District council building inspectors will carry on business as usual regarding fenced and gated pools despite an imminent law change scorned by some child medical specialists and water safety advocates.

The Government says its proposed replacement of the 1987 Fencing of Swimming Pools Act with Building Act amendments, headed by Dr Nick Smith, will reduce compliance costs by $17 million a year and five-yearly inspections may prevent drownings.

The proposal would improve compliance for the 20 per cent of pools that are not currently inspected, and is estimated to avoid six drownings every 10 years, on average, while costing $7 million for councils that do not inspect pools periodically at present or inspect less frequently than five-yearly, Mr Smith said.

The bill would, from next January, scrap the need to fence new home pools and will instead require "physical barriers that restrict access to the pool by unsupervised children under 5".

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The law change will also require pool suppliers to tell buyers of their obligations to restrict children's access and will exempt spa pools with child-resistant covers.

At present each council decides what steps must be taken to ensure pools are compliant, with some inspecting pools three-yearly while 30 of 67 authorities have no periodic inspections at all.

Starship children's hospital specialists, who were among about 200 organisations and individuals to make a submission on the bill to Parliament's local government and environment committee, told MPs yesterday the Building (Pools) Amendment Bill must be withdrawn or heavily revised.

Dr Mike Shepherd, a Starship emergency department specialist, said the 1987 act had been highly successful in preventing harm to children and its repeal was rash and unwise.

"I think it is reckless. They are proposing an unscientific experiment.

"We estimate that since its introduction, at least 200 New Zealand toddlers' lives have been saved and at least as many children have avoided permanent severe brain injury."

Water Safety New Zealand (WSNZ) presented select committee hearings submissions Monday and Water Safety New Zealand chairman Danny Tuato'o said his organisation, and the wider sector, is "hugely concerned about the negative impact the proposed bill would have on the preschool drowning toll".

"Since the introduction of the Fencing of Swimming Pools Act, the number of children drowning has reduced from an average of 10 deaths per year, to two. This shows the bill is working and if our young children are to be kept safe it must be retained and even strengthened."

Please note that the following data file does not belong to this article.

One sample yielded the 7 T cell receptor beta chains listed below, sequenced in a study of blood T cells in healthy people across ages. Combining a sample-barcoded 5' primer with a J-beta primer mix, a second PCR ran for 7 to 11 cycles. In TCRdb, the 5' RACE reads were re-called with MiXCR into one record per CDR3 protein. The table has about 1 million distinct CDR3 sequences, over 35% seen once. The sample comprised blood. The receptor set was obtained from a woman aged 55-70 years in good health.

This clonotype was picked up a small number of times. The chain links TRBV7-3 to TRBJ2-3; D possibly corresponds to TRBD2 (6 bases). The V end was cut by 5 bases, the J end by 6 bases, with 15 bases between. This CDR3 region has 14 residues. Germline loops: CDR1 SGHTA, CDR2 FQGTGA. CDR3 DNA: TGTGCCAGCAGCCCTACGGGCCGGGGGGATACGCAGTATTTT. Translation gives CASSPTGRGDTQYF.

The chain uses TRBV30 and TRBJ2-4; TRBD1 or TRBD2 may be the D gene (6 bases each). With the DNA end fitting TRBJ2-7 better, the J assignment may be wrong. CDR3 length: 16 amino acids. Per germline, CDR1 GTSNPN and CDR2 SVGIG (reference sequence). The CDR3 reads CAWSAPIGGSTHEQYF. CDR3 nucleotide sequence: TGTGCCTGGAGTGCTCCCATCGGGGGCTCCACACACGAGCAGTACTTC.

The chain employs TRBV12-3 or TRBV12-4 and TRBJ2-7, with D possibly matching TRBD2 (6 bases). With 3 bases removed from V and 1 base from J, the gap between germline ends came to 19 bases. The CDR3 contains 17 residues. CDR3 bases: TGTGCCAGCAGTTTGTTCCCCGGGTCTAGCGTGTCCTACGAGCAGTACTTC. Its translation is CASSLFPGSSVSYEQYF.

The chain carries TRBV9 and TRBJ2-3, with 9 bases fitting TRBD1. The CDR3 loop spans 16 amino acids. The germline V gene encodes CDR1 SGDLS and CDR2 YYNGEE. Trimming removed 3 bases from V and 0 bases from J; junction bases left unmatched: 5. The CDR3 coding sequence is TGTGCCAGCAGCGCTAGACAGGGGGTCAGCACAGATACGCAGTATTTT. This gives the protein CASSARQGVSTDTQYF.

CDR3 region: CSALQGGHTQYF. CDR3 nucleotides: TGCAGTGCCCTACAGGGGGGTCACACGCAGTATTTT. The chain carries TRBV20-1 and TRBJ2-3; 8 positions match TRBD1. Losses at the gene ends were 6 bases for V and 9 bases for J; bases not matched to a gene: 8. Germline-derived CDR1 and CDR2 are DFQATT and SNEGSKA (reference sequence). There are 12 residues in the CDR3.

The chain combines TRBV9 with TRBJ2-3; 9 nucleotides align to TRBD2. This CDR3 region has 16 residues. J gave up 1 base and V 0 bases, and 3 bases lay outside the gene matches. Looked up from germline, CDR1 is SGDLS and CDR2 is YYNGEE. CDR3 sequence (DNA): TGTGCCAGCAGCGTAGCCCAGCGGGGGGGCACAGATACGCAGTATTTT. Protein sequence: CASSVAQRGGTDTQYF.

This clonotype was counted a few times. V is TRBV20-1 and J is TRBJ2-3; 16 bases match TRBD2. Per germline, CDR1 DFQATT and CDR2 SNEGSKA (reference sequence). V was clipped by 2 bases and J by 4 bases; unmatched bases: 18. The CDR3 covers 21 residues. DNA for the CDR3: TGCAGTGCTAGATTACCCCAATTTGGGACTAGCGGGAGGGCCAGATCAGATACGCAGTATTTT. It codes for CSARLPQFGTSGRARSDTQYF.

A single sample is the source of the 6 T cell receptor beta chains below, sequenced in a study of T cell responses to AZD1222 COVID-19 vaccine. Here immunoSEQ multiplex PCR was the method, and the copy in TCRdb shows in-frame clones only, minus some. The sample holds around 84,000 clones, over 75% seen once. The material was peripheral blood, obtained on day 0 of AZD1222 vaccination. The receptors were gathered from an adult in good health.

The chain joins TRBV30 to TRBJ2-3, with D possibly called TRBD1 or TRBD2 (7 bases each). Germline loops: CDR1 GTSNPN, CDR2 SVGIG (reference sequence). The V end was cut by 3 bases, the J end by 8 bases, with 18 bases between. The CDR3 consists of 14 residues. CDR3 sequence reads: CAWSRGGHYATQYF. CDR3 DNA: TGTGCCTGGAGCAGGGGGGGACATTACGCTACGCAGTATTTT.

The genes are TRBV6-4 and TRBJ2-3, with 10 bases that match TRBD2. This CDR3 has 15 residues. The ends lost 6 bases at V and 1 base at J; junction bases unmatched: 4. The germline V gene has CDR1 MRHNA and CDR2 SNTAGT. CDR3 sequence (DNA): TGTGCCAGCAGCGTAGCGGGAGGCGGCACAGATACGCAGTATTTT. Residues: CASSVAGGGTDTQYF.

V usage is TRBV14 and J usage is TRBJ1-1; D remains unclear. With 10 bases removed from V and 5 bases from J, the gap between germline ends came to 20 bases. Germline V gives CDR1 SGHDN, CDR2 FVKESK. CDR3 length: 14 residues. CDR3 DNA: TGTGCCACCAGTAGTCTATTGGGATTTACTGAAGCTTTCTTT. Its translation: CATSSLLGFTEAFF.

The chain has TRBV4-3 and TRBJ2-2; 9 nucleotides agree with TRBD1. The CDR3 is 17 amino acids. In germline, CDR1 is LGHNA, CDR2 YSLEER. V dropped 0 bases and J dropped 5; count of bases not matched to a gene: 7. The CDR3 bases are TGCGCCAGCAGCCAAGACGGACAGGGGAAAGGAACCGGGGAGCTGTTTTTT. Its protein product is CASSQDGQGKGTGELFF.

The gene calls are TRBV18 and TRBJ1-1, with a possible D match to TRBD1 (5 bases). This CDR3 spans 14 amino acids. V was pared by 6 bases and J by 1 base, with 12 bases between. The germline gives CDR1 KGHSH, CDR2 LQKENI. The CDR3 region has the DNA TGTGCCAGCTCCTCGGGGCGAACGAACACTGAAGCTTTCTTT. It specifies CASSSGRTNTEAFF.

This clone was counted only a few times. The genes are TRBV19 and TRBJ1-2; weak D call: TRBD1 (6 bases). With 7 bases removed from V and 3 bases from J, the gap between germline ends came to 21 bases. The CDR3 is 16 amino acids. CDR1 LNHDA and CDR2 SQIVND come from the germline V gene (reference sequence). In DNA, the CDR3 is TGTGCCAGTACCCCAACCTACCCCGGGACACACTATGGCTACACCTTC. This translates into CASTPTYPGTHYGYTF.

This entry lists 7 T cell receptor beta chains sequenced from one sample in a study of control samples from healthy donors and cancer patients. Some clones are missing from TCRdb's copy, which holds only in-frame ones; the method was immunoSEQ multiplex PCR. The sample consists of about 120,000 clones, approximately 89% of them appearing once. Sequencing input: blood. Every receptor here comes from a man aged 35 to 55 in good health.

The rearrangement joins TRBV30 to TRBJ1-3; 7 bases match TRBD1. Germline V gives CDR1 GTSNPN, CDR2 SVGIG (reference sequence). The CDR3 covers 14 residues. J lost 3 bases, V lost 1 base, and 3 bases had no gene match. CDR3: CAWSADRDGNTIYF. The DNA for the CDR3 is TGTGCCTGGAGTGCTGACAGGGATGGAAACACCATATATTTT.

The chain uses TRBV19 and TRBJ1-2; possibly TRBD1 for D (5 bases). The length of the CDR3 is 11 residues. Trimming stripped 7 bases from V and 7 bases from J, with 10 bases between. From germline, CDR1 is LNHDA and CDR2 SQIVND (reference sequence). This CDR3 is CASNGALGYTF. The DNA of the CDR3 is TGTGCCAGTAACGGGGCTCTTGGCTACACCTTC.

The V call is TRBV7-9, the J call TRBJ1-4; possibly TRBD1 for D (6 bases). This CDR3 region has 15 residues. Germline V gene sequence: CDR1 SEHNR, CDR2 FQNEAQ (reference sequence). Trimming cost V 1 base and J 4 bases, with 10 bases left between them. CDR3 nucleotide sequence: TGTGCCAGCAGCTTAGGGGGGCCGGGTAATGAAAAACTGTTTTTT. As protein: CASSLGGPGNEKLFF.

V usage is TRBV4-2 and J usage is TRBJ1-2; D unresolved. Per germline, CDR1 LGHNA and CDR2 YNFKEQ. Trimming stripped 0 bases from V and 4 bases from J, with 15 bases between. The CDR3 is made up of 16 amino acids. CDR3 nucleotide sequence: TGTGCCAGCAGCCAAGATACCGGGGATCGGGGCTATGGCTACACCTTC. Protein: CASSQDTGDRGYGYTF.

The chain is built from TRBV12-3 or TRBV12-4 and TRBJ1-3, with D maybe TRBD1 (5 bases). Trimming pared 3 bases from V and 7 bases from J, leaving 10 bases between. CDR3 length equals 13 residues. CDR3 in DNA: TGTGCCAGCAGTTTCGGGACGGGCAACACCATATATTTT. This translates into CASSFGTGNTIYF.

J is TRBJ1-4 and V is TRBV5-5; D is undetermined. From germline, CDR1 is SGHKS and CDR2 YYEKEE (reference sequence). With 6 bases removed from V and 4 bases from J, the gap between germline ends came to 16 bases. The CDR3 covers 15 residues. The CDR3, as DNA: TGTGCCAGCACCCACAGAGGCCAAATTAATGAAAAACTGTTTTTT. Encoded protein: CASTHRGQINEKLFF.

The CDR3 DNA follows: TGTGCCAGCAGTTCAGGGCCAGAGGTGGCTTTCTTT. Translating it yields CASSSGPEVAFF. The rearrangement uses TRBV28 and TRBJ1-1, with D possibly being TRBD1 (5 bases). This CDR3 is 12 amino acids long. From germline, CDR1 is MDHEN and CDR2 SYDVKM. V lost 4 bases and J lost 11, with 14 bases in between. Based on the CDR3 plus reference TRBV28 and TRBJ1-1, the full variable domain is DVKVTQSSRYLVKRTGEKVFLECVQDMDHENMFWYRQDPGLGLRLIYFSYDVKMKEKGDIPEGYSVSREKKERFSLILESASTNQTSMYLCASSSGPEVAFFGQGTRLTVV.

WSNZ also wanted spas and hot tubs treated the same way as pools, Mr Tuato'o said, and to still require fencing.

Robin Bradshaw, building inspector for Carterton District Council, said the authority required pools to have a 1.2m-high fence and a self-latching gate and that the latest three yearly rounds of pool inspections in the district had been just completed.

He said the requirements were waived for spa pools in Carterton that were fitted with lockable lids.

He said there were "some breaches" during the latest round of inspections but these were all quickly remedied.

Any changes to the legislation would mean ratepayers and council officers "would have to wait and see what is decided regarding our town plan".

A Masterton District Council spokesman said similar pool requirements are demanded in the district and three-yearly checks were also completed in the town.

He said inspections were also conducted when building consents were initially sought and on request.

He said breaches were corrected rapidly.

Yvonne Way, communications manager for South Wairarapa District Council, said the authority required 1.2m-high fencing for pools and conducted inspections every five years.

All swimming pools need a building consent and the structures were checked for compliance as well, she said.

"We regularly find existing swimming pools that do not comply with various aspects of the law and we require owners to remedy that; our plan if the law does not change is to continue with our five-yearly inspection programme of existing pools and to ensure all new swimming pools meet Building Consent requirements."